Advanced iPhone email tweaks

Swipe to manage email. It’s much nicer to be able to swipe your emails away rather than clicking through and tapping on several buttons. Change Swipe Right to Archive, so that when you swipe that direction, you’ll be able to quickly save an email to your Archive. Or, if your email account supports swiping left as a default Delete action, it will offer a Trash icon.

Change Swipe Left to Mark as Read, which is a great way to just slam through your email messages as you get them. This only affects your built-in Mail app from Apple. Each third-party email client will do things differently.

Add an HTML signature. A nice email signature can really make you look professional, so be sure to add an HTML signature to your email. If you’ve already got one on the desktop, copy and paste the code into an email and forward to yourself. Then you can copy and paste it into the Mail app (or whichever email client you prefer, if it supports it). It can be as simple as text formatting tags or as complex as adding a logo from a webserver. You can use an iOS app to make one, too, but they tend to look pretty basic or clip-art-y.

Manage Calendars, iCloud, Messages and more

Make sure you're notified in useful ways iPhone setup.
Make sure you’re notified in useful ways.
Photo: Rob LeFebvre/Cult of Mac

Set default Calendar alert times. Calendar is great for alerting you to important events, but it’s not always at a convenient or useful time. Set the default timing on three types of events: Birthdays, Events and All-Day Events so you get reminders when they’re actually helpful. Tap into Settings > Calendars. Tap on Default Alert Times and set your Birthday reminders to one day before, your Events to 15 minutes before (or a time that makes more sense for your own brain), and All-Day Events to day of the event (9 a.m.). You’ll never miss an event again.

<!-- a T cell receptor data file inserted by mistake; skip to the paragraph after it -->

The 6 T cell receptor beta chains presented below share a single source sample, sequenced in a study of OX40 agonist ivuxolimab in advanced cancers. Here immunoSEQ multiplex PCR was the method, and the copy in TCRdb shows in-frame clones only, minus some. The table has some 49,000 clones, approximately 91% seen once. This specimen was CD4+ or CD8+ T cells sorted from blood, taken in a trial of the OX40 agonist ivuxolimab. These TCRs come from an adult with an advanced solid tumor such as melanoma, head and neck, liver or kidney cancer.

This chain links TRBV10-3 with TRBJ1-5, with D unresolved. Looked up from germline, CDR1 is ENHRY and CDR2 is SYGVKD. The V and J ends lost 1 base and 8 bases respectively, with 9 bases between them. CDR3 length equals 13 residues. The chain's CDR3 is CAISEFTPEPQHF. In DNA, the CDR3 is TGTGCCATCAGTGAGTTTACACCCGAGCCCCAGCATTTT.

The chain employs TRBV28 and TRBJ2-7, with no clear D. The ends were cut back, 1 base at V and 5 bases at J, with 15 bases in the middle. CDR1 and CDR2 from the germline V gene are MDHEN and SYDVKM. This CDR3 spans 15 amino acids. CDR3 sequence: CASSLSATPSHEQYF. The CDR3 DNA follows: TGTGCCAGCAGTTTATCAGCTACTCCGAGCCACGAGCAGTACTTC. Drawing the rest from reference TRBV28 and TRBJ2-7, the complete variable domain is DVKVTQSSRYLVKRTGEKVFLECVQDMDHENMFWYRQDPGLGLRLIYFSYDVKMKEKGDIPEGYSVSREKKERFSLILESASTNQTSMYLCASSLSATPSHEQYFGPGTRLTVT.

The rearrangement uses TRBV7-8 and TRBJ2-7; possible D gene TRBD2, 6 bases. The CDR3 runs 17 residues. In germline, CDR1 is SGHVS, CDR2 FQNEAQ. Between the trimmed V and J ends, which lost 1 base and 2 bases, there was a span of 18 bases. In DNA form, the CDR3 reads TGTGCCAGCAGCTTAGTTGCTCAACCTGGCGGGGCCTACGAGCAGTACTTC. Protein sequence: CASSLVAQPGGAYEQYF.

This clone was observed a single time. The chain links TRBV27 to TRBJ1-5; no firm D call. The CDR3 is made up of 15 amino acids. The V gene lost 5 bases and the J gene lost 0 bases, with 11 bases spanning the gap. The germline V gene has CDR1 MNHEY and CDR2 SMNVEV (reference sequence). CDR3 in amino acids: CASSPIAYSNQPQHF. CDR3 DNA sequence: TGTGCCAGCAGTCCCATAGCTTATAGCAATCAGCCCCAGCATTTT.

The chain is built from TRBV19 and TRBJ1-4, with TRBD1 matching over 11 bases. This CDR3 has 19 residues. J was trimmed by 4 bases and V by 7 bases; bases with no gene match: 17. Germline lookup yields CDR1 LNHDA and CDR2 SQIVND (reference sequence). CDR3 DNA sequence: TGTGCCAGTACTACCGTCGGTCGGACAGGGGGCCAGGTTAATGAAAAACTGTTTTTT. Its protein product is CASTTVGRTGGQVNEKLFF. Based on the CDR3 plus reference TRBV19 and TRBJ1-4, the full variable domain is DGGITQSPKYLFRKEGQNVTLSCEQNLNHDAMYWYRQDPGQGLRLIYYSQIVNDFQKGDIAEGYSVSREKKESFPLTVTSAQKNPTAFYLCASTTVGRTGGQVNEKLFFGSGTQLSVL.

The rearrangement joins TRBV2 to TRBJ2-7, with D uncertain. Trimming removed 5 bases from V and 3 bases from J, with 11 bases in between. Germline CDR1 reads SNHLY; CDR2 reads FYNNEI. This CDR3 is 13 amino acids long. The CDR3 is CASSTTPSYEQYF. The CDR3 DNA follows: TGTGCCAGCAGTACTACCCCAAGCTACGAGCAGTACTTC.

Background app refresh. You’ll want to be choosy about which apps you want to be able to run in the background, so take a look at the list in Settings > General > Background App Refresh. Toggle Background App Refresh to On, then toggle Off all the apps you don’t really need accessing anything in the background. When in doubt, toggle it to Off and see if you are slowed down by any apps that need to refresh when you launch them. Of course, you’ll want to enable Background Refresh for Cult of Mac Magazine!

iCloud everywhere

Keep your iPhone on longer, and back it all up to iCloud.
Keep your iPhone on longer, and back it all up to iCloud.
Photo: Rob LeFebvre/Cult of Mac

iCloud is everything. There’s no doubt in our minds that iCloud is the simplest, best answer for keeping all your stuff backed up and safe. Tap into Settings > iCloud and be sure to sign in with your Apple ID. You can manage your storage in here, but be sure to enable everything you need right away so you’re never not backed up.

Enable iCloud Drive, Photos, Contacts, Reminders, Safari, Notes, News, Wallet, Backup, Keychain and Find My as soon as you get your iPhone unpacked. You can enable Mail and Calendars if you only use Apple’s apps and services; otherwise, you can keep those toggled to Off.

More iPhone setup tweaks: Great little extras

Lengthen your Auto-Lock. Let’s face it, we’re on our iPhones all the time. The default two minutes you get for the length of time your iPhone will stay on without turning off its display may keep your battery power higher longer, but it’s really not enough for anyone during normal use. Tap into Settings, General, Auto-Lock to set this to the maximum five minutes so you can stop tapping your screen all the time to keep it awake.